Make us your home page

Get the quickest, smartest news, analysis and photos from the Bucs game emailed to you shortly after the final whistle.

(View our Privacy Policy)

Jones: Bucs' Adam Humphries proves big plays can come in small packages

TAMPA — He looks like he stands about 5-foot nothing. He looks like he weighs about 120 pounds. His aw-shucks smile and baby face seem more suited for someone who should be wearing overalls with straw between his teeth and a fishing pole on his shoulder.

When you look at Adam Humphries, you don't think, "football player."

Until you watch him play. Then you can't imagine him doing anything else.

This kid can flat-out play this game. All you have to do is go back and watch the tape of Friday night's preseason game between his Bucs and the Browns.

Clutch catches. Dependable blocks. And an electrifying punt return. All sparked Tampa Bay's big first half and solidified Humphries' spot as a key contributor to the Bucs.

"It's important to contribute to this team in any way I can," Humphries said. "I'm going to do whatever the coaches ask me to do and give my all, give great effort."

And to think, a year ago at this time he was nowhere close to making the roster. What else is new for Humphries?

The Spartanburg, S.C., native was hardly recruited in high school. Even at Clemson, he waited in line behind future NFLers such as Sammy Watkins, Martavis Bryant, DeAndre Hopkins and high school teammate Charone Peake. In fact, some wondered if Clemson recruited him just to get Peake.

But like he has done his entire career, Humphries did it all. He caught passes, played special teams, returned kicks. Made himself invaluable.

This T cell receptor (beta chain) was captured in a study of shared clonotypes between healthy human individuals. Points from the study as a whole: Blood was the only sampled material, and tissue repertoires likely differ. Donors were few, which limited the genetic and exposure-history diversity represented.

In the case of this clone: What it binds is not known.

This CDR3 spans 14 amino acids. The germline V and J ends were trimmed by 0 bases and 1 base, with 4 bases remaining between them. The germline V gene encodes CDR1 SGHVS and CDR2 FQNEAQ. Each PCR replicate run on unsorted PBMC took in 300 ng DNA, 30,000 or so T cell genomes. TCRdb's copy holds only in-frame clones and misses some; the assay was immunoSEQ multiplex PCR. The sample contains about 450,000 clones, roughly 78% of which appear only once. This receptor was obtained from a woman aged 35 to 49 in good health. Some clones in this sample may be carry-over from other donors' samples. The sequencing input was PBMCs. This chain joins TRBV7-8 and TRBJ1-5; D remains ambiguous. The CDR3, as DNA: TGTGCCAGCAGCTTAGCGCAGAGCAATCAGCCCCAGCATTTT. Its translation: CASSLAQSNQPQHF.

He didn't get invited to the NFL draft combine. He didn't get drafted. He signed with the Bucs as a free agent, but it wasn't until the fourth preseason game that he secured a spot on the team. He caught 27 passes as a rookie for 260 yards and a touchdown.

These days, the 23-year-old not only is on the team, he is a favorite target of quarterback Jameis Winston and one of the first names that comes up with teammates when they talk about how the game is supposed to be played — on the practice field, in the meeting room, in the gym and, especially, on the field.

So dependable is Humphries that coach Dirk Koetter waited about four minutes into training camp to name him the team's No. 3 receiver behind Mike Evans and Vincent Jackson. And on Friday night, Humphries showed why he deserves such a spot in Koetter's heart. And in the offense.

He caught two big passes on the Bucs' touchdown drive on their second possession. The first was a 23-yarder on second and 8. The other was a 16-yarder on third and 5 that kept the drive alive. Three plays later, the Bucs scored a touchdown.

"That's what he does — he just makes plays," Winston said. "He's amazing. We are so blessed to have him on this football team."

Humphries was hardly finished. Just four plays after Tampa Bay's first touchdown, after the defense held Cleveland to a three-and-out, Humphries fielded a booming punt, cut to his right, then burned his way past every Browns player as if they were standing still for a 73-yard touchdown.